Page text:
***END OF THE UPDATE.. return to your regularly scheduled programing***
I’m as surprised as those who are surprised are…seriously. Kudos Panasonic. Now, I’ve not tried panning or the like, but will try to get some of that in as well and report back in a new post, but damn! Even if my tests are an anomaly (which I don’t see how they could be as I’m using two production cameras with their designated IS settings and exact exposure settings and shooting techniques), that the GX7 has even situationally outdone the EM5 in the IBIS department has contradicted what I thought would be the case. One further potential benefit with the Panasonic GX7 is the ability to shoot with the electronic shutter in silent mode which will further decrease vibrations. Keep in mind that neither IBIS system will do anything for your shots of non static subjects, or at least moving objects in otherwise static scenes. There’s nothing to combat subject movement other than a faster shutter speed to freeze that movement, but for stationary subjects or static landscapes, the Panasonic IBIS has impressed me.
With that said, I do feel that the Olympus IBIS is far superior for composition in that the 5 axis does a noticeably better job at stabilizing the live view image on the LCD or through the EVF compared to the Panasonic IBIS or OIS, and for that I credit Olympus. If you shoot with super teles in good enough light, the Oly 5 axis IBIS will be more handy I think, and rarely do I need the IBIS to account for extremely slow shutter speeds, but I do often benefit from a more stabilized live view. They also have allowed those of us shooting video with these machines the benefit of access to this IBIS for motion images as well. Often we don’t quite need the stabilization effects on the final image when shooting in good light for instance, but at longer focal lengths, having a steadier image through the viewfinder can greatly aid in composition, tracking and fine focusing and for that purpose, the Oly system is better, but as far as the final image, when handholding, it looks like Panasonic has done us a solid and produced a superior still image, in camera stabilization mechanism. Regardless, having any IBIS is better than not having it, so here’s to hoping every camera in the future includes it.
One thing I never ended up using on the EM5 was the auto switch sensor for the EVF. When anything came within a few inches of it, it would shut the LCD off (normally while I was trying to access some menu or another) and I just ended up toggling that feature off and used the button to switch between the EVF and LCD. Not a big deal and it never bothered me. On the GX7, Panasonic has seemed to build upon that feature by allowing you to adjust the sensitivity or proximity to the EVF that the sensor engages the switch. While I’ll still accidentally switch it when shifting to the portrait orientation for instance, by decreasing the sensitivity, it won’t switch until my eye is within about an inch (or less) to the eye piece which is great. If you’re carrying the camera around your neck and get annoyed by it constantly switching, you can simply tilt the EVF upward and not have to worry about it. A nicely implemented feature in my opinion.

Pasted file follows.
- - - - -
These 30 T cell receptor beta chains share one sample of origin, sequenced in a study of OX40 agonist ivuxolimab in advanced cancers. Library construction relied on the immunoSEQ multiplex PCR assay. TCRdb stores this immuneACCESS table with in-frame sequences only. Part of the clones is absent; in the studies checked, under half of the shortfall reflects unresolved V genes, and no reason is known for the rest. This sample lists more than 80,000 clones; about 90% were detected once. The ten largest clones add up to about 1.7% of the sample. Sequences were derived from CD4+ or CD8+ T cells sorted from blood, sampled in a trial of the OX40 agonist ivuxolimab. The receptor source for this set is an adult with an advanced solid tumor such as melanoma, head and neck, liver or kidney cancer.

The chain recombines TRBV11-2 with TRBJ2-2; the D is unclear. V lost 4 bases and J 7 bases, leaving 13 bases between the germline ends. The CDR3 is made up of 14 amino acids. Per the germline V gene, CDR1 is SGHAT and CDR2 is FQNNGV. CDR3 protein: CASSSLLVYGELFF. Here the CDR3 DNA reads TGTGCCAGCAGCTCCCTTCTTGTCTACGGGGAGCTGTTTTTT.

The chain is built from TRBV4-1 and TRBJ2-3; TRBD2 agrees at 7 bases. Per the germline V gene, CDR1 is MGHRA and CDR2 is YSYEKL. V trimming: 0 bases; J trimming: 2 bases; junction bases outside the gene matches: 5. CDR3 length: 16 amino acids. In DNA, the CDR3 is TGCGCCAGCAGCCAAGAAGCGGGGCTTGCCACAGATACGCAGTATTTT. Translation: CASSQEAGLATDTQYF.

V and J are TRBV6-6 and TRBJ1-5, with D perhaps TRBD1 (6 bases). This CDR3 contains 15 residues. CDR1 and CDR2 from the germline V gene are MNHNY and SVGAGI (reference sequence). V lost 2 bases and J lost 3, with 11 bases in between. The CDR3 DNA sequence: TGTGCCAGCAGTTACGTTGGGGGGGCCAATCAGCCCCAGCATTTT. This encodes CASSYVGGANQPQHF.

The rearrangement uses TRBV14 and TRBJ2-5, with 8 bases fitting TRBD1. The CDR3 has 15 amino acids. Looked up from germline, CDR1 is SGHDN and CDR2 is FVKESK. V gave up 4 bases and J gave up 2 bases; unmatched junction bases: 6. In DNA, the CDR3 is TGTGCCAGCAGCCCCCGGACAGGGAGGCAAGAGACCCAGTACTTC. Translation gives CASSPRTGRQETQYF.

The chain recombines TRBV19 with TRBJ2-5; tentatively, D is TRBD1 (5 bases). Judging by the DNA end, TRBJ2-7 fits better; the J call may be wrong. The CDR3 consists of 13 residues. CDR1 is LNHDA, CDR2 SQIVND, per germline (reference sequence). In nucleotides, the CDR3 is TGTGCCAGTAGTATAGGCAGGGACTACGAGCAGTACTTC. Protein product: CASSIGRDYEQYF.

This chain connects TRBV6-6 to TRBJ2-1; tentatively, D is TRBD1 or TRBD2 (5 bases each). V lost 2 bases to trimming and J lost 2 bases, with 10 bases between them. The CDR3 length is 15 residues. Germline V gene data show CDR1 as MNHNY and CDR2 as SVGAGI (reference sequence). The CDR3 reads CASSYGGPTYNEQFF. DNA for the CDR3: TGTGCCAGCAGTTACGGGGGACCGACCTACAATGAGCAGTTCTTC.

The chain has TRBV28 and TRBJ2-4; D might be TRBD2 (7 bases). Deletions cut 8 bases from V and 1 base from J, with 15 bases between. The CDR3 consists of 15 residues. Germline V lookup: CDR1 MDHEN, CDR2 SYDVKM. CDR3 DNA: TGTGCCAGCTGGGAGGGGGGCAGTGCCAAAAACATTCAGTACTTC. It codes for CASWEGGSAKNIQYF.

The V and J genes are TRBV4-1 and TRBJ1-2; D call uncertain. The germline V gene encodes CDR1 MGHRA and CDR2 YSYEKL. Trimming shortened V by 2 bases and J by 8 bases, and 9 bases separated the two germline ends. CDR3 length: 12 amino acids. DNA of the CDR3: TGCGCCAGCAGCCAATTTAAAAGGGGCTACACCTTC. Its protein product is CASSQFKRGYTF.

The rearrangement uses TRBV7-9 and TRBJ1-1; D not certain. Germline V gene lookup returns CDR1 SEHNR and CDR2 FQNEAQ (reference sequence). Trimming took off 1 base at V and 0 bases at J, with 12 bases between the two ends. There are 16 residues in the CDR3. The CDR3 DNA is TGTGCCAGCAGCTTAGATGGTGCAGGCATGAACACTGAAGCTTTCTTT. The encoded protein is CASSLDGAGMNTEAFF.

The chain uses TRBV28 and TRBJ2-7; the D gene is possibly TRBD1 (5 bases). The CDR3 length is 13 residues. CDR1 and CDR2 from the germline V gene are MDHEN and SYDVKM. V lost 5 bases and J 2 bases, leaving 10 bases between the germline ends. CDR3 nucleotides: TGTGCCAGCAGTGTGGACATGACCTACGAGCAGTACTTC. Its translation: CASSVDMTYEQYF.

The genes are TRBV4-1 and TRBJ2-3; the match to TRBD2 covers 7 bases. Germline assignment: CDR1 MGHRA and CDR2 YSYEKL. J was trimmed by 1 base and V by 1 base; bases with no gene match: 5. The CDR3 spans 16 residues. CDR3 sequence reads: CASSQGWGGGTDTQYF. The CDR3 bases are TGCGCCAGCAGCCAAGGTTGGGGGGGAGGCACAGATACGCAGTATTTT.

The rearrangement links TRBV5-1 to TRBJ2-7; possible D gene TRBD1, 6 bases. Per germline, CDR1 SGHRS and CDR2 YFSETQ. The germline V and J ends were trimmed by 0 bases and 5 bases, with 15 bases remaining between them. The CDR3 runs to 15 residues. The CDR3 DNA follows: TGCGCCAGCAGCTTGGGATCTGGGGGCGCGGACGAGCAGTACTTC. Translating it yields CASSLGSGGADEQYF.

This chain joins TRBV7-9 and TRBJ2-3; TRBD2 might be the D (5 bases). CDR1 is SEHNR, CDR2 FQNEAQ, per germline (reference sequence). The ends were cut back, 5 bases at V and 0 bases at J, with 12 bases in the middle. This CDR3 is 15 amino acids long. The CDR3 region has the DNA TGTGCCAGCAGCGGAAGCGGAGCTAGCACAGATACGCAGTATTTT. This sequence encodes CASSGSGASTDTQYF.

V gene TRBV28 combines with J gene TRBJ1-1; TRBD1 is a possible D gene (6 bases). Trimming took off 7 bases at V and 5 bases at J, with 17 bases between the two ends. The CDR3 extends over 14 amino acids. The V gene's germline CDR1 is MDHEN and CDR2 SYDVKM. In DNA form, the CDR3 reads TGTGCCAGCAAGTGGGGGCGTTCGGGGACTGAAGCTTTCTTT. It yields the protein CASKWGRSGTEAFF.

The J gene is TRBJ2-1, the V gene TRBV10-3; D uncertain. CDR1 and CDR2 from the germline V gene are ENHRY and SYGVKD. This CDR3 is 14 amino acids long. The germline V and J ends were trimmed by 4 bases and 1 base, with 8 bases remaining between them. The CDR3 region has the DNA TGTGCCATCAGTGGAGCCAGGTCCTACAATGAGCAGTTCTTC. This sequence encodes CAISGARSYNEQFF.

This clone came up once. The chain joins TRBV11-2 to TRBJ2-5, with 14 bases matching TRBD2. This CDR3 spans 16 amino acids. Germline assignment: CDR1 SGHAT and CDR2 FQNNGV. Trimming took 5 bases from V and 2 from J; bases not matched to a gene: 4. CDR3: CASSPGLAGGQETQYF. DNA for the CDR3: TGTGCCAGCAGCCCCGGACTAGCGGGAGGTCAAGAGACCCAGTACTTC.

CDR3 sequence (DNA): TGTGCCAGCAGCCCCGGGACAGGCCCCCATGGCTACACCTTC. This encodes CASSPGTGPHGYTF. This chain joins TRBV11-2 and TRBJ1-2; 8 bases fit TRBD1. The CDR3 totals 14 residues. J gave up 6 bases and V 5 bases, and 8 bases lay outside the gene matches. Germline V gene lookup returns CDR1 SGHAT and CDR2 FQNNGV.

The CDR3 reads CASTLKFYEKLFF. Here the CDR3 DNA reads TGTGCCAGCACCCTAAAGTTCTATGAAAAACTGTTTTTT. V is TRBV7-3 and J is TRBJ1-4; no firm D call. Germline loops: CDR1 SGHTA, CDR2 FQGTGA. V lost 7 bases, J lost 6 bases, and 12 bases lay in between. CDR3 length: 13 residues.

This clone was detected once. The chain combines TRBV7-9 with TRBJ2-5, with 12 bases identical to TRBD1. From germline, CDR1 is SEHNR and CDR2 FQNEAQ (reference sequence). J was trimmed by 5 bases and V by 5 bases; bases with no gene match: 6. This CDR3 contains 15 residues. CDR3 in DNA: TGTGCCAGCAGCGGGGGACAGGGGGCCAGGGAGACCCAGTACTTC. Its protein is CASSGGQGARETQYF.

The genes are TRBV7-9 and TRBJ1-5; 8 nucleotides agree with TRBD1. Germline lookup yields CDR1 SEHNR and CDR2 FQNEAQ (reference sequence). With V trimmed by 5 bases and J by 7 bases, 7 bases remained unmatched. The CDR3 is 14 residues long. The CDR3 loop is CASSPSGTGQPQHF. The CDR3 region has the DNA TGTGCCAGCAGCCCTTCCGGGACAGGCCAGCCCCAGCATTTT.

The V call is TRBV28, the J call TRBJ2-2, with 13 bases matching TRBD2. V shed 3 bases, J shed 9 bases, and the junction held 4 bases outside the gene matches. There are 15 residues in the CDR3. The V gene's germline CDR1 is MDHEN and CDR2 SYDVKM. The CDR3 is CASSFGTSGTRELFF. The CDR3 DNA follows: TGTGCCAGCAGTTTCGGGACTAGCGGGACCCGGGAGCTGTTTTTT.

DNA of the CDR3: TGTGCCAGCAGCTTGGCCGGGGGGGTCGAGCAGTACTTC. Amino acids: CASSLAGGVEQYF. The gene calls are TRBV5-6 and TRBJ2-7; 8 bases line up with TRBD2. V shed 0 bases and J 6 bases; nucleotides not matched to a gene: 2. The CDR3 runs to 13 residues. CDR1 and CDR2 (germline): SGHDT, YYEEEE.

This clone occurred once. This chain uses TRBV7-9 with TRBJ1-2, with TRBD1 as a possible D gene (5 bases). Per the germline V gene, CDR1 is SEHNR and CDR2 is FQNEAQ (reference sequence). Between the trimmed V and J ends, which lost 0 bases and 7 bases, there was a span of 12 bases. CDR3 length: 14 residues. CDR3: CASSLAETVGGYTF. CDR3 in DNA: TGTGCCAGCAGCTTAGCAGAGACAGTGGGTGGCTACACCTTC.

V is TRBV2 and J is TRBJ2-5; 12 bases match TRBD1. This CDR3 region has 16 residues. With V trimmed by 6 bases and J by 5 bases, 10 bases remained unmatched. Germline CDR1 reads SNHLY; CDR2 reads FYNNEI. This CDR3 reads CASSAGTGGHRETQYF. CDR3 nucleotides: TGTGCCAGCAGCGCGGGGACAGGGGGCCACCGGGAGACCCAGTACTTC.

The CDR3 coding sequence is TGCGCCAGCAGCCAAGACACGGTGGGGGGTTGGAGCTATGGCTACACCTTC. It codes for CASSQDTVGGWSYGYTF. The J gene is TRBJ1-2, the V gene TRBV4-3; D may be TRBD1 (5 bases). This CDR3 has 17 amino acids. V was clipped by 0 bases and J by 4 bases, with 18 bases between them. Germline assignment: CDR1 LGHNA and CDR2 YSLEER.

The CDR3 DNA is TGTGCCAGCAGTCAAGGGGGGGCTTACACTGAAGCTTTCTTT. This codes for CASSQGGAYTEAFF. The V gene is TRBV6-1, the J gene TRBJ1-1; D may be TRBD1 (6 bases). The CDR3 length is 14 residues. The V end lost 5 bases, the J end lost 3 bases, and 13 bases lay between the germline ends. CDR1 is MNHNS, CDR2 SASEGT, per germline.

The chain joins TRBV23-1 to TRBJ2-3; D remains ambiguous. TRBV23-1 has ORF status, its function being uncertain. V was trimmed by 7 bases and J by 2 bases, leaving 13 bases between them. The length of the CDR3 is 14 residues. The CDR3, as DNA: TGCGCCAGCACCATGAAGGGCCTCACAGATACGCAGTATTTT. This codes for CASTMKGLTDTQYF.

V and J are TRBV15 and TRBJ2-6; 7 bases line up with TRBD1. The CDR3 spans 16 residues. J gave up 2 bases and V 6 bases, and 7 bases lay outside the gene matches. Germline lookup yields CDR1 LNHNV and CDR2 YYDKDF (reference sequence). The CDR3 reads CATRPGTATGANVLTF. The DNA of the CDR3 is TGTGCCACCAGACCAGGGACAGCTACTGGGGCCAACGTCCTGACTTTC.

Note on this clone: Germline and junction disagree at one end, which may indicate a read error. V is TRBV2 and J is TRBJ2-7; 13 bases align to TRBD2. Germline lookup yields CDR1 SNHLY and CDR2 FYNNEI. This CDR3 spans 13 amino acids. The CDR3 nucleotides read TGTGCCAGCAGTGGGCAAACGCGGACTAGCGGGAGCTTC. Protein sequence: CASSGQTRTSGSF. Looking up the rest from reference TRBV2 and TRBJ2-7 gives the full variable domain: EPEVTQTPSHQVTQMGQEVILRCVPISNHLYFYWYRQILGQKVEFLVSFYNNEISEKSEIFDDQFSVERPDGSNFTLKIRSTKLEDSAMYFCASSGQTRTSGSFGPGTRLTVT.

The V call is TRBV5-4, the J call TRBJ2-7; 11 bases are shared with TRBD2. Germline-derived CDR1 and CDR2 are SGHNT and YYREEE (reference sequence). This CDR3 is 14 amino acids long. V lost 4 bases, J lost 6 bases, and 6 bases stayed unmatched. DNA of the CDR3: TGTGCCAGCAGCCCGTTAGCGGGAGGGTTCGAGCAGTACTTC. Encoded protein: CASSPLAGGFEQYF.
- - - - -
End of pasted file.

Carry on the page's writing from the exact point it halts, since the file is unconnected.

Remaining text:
Physically, at first glance, the EVF on the GX7 seems to protrude from the body more so than the EVF on the EM5, but this isn’t actually the case. In fact, they measure almost exactly the same distance from the back of the camera, and when taking into consideration the EVF hump on the EM5, I feel the GX7’s EVF, and overall ergonomic design, is far less cumbersome. That’s all fine and dandy, but how about their actual performance and quality?
I have to say, even though the EM5’s 1,440k dot EVF is nearly half the resolution of the GX7’s 2,764k EVF, it handles admirably and very comparably. Both have situations where they best the other as I’ve found the GX7’s EVF over compensates the live view exposure correction when looking directly into a brighter scene when in Manual where the light meter will show you an accurate depiction, but the image in the EVF will adjust to account for the light (getting darker) by default. In lower light the opposite seems to be true where the detail really shines in the GX7’s. When accompanied by the -4EV (exposure value) sensitivity for Auto Focus in the Panasonic, this becomes a very handy tool for the low light shooter.